Venue: Committee Room 3B - Town Hall. View directions
Contact: Taiwo Adeoye - 01703 433079 Email: firstname.lastname@example.org.
DISCLOSURE OF INTERESTS
Members are invited to disclose any interests in any of the items on the agenda at this point of the meeting. Members may still declare an interest in an item at any time prior to the consideration of the matter.
There were no declarations of interest.
The Chairman will announce details of the arrangements in case of fire or other events that might require the meeting room or building’s evacuation.
The Chairman welcomed Councillor Dilip Patel to his first meeting of the Sub-Committee.
The Chairman informed the Sub-Committee that she was looking forward to visiting four schools; Emerson Park Academy, Redden Court Academy, Ardleigh Green Infants and Junior Schools before the summer closure.
To approve as a correct record the minutes of the meeting of the Sub-Committee held on 30 April 2019 and authorise the Chairman to sign them.
The minutes of the meeting held on 30 April 2019 were agreed as a correct record and signed by the Chairman.
The Sub-Committee received the Quarter Four performance indicators (PIs) update. The PIs are the standards by which performance of services are measured within the Council. These are compared over four quarters of the municipal year to monitor performance standards. Most are given a “RAG rating” on the basis of Red (off track), Amber (at risk) and Green (on track).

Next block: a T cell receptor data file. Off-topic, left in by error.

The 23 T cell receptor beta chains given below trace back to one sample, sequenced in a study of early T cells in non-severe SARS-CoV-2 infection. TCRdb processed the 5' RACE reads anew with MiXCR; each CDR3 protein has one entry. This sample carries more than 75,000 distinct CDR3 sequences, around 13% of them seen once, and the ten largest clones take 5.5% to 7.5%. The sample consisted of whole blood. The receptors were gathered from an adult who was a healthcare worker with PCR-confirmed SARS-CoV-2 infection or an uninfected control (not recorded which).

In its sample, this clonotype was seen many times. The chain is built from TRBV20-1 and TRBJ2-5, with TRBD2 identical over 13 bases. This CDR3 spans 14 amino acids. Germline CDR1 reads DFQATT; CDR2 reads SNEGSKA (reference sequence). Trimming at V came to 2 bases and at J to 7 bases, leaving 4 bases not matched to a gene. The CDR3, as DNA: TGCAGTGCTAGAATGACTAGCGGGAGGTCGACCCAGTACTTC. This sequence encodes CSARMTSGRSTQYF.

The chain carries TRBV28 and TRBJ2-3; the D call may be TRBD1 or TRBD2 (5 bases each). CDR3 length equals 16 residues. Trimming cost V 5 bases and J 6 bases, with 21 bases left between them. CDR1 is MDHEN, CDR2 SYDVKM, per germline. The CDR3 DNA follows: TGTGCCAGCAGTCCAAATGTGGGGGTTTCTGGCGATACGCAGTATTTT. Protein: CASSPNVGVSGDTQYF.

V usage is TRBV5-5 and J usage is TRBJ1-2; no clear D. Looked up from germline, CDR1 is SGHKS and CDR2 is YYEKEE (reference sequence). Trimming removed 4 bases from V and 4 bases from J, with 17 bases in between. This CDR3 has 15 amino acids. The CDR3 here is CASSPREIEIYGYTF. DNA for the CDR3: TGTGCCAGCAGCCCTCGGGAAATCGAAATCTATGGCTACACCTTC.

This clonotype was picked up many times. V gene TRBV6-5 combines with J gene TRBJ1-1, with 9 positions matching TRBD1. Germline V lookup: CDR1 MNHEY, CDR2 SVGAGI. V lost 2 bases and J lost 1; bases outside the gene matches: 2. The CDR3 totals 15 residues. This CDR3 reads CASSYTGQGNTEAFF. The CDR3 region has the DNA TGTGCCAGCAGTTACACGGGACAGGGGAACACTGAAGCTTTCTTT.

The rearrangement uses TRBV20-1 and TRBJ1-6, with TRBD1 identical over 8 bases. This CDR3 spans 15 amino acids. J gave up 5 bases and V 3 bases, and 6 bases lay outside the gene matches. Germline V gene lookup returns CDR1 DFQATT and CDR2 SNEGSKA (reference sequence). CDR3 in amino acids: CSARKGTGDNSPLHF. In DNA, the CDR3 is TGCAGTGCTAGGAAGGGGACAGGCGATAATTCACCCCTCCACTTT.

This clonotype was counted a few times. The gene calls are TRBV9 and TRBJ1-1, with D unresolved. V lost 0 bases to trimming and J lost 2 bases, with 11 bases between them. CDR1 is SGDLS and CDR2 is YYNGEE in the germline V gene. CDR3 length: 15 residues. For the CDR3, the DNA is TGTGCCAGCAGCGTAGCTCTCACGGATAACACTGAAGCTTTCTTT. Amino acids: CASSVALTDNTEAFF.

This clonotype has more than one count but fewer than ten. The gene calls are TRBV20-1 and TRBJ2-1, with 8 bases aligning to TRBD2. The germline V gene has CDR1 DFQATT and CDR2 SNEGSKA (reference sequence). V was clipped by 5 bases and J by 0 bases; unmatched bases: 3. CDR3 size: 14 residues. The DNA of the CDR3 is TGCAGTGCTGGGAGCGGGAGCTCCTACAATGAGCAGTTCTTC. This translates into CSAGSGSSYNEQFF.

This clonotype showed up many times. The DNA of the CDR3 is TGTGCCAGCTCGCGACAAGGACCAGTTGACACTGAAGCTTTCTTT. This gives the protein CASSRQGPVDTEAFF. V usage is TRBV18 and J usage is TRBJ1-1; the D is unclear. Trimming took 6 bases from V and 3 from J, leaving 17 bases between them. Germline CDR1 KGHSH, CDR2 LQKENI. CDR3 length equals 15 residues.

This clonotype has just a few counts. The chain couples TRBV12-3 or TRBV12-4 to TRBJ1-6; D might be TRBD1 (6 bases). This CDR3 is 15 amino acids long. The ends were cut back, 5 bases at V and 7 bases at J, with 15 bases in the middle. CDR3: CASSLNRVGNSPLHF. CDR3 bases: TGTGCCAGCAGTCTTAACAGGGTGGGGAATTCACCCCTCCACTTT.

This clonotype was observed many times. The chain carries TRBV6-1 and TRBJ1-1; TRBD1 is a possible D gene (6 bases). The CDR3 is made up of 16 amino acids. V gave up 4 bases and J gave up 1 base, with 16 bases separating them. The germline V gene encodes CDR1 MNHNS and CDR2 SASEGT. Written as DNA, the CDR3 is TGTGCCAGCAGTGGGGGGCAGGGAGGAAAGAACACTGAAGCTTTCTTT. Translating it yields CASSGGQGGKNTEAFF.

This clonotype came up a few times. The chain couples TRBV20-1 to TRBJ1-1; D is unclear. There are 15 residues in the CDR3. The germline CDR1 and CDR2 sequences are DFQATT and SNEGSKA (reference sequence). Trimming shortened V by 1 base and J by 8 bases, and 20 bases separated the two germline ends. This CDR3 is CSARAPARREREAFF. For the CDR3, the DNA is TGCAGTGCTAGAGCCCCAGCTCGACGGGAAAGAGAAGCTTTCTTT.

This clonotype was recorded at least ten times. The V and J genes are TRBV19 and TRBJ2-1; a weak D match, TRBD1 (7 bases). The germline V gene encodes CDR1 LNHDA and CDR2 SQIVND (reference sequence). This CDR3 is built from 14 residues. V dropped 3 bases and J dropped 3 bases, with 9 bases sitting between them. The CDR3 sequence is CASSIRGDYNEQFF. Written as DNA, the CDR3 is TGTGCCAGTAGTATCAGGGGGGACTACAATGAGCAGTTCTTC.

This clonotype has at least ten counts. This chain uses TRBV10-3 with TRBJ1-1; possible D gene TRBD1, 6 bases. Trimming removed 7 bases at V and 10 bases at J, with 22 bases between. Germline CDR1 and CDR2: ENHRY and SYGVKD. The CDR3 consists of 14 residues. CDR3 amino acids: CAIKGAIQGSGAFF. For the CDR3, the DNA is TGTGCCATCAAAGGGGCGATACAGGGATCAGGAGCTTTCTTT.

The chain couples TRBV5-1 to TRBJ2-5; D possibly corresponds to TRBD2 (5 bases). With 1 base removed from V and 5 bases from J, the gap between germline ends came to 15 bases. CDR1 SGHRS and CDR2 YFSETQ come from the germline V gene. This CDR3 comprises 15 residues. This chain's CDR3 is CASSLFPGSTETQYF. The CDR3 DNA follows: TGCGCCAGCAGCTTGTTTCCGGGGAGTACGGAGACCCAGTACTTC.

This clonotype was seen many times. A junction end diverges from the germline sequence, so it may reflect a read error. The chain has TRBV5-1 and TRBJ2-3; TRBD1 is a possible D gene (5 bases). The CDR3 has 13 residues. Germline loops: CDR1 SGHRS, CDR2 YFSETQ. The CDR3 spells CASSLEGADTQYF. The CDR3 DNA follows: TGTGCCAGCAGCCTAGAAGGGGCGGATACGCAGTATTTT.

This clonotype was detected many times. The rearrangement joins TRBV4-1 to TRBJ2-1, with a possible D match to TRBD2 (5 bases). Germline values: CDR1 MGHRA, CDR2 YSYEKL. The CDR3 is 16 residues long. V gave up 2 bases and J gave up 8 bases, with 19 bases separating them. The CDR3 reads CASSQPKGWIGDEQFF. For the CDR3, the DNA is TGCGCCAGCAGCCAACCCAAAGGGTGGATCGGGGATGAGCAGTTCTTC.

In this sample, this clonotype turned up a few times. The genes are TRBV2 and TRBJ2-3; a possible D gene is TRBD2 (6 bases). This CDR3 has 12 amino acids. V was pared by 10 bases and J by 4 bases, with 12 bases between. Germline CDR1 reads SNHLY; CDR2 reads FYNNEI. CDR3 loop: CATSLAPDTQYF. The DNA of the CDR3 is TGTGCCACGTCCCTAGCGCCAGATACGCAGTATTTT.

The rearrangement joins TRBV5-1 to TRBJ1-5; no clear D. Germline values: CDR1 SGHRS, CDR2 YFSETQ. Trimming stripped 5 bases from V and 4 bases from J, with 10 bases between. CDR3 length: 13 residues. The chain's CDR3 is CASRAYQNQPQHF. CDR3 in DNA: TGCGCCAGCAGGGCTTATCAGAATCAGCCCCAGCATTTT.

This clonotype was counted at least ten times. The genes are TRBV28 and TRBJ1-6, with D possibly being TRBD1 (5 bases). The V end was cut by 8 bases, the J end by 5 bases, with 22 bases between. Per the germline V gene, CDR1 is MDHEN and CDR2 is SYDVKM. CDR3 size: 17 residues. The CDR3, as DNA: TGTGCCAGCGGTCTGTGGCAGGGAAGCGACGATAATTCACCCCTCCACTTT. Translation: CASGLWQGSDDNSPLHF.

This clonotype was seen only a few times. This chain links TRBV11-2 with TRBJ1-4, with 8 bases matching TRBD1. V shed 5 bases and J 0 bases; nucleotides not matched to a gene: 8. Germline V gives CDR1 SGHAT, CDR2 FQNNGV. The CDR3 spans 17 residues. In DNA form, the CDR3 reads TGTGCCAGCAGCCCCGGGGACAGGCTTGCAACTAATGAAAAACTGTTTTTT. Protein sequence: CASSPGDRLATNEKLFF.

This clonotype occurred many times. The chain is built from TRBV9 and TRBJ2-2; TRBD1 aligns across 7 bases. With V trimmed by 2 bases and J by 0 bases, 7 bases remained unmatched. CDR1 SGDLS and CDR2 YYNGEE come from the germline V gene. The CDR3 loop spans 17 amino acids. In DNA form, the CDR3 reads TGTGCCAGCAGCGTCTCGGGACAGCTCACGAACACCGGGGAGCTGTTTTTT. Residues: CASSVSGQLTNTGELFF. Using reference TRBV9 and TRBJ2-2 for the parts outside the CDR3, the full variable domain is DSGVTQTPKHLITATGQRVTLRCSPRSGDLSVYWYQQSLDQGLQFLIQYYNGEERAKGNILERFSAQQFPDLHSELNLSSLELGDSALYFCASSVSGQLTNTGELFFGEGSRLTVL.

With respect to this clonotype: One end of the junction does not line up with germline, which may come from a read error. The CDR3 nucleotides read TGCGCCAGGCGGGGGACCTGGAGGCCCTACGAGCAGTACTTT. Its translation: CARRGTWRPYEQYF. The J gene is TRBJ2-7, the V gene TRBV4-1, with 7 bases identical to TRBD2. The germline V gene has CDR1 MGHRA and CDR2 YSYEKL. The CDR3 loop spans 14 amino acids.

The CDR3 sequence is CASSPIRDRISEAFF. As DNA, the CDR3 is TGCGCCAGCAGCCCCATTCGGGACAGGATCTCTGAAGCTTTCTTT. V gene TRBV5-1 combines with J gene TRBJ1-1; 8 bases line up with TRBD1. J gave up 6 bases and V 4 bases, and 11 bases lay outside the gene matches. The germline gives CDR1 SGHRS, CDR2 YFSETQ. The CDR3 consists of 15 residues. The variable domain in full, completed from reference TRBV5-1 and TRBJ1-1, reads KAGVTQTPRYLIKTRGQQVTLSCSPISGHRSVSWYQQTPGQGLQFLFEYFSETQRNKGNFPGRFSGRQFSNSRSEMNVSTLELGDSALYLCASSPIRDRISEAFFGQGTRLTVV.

The report provided the following highlights:
• The percentage of 16-18 year olds who are not in education, employment or training (NEET), or not known was recently confirmed as 3.1% for 2018/19, which was better than both the England average of 5.5% and the London average of 4.8%, and places Havering in the top quintile.
• The percentage of children in good or outstanding schools improved during the final quarter of 2018/19. All of the schools received a ‘Good’ judgement, with two Primary schools improving their rating from ‘Requiring Improvement’ (RI). The percentage of early years providers judged to be good or outstanding also remains very comfortably above target.